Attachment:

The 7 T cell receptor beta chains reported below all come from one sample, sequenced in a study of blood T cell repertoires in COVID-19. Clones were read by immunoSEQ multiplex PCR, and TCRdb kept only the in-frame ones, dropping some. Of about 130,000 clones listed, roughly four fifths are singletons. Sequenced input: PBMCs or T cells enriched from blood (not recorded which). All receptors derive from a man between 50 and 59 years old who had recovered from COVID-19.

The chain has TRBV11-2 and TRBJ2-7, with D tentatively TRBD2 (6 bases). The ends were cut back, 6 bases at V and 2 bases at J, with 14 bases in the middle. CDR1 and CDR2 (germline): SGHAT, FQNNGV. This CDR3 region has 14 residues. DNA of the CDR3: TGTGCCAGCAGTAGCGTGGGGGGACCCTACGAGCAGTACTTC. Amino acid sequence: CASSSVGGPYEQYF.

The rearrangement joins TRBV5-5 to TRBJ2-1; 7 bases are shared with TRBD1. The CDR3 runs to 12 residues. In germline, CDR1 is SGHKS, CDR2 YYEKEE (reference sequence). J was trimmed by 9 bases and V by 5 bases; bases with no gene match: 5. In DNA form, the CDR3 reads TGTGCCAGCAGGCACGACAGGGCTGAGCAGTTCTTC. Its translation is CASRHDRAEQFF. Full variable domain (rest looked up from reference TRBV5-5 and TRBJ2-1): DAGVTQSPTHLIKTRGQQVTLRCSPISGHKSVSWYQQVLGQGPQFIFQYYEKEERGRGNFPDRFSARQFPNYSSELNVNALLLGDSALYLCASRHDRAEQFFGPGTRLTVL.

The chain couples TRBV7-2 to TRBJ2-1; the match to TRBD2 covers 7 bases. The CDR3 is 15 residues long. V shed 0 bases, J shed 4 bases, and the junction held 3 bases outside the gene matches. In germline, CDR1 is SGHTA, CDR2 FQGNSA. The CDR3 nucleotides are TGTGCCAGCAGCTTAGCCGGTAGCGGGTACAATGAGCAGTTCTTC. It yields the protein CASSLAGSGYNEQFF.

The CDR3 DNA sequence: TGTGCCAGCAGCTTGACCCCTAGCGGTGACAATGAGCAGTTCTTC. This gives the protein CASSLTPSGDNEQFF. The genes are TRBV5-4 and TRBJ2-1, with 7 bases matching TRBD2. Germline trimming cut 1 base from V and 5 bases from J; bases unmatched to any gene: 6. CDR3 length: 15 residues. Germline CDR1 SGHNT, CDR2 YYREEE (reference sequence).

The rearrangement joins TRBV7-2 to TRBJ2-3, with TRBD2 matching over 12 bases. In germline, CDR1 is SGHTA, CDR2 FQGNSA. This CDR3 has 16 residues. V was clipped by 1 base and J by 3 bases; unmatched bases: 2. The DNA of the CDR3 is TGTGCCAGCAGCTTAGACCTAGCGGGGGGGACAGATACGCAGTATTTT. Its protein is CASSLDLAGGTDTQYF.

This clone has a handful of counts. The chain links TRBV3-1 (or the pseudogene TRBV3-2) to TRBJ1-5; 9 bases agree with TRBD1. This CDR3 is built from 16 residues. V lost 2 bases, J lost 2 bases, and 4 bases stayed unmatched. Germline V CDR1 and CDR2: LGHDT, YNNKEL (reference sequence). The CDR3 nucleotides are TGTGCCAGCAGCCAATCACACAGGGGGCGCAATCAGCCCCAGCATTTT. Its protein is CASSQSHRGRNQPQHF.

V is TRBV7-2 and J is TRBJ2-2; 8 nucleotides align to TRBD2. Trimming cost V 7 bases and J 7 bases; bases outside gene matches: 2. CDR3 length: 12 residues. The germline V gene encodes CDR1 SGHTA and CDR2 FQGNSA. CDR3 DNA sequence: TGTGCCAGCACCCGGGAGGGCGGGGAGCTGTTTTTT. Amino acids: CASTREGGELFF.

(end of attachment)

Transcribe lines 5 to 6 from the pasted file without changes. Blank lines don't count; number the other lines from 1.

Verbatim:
The CDR3 DNA sequence: TGTGCCAGCAGCTTGACCCCTAGCGGTGACAATGAGCAGTTCTTC. This gives the protein CASSLTPSGDNEQFF. The genes are TRBV5-4 and TRBJ2-1, with 7 bases matching TRBD2. Germline trimming cut 1 base from V and 5 bases from J; bases unmatched to any gene: 6. CDR3 length: 15 residues. Germline CDR1 SGHNT, CDR2 YYREEE (reference sequence).

The rearrangement joins TRBV7-2 to TRBJ2-3, with TRBD2 matching over 12 bases. In germline, CDR1 is SGHTA, CDR2 FQGNSA. This CDR3 has 16 residues. V was clipped by 1 base and J by 3 bases; unmatched bases: 2. The DNA of the CDR3 is TGTGCCAGCAGCTTAGACCTAGCGGGGGGGACAGATACGCAGTATTTT. Its protein is CASSLDLAGGTDTQYF.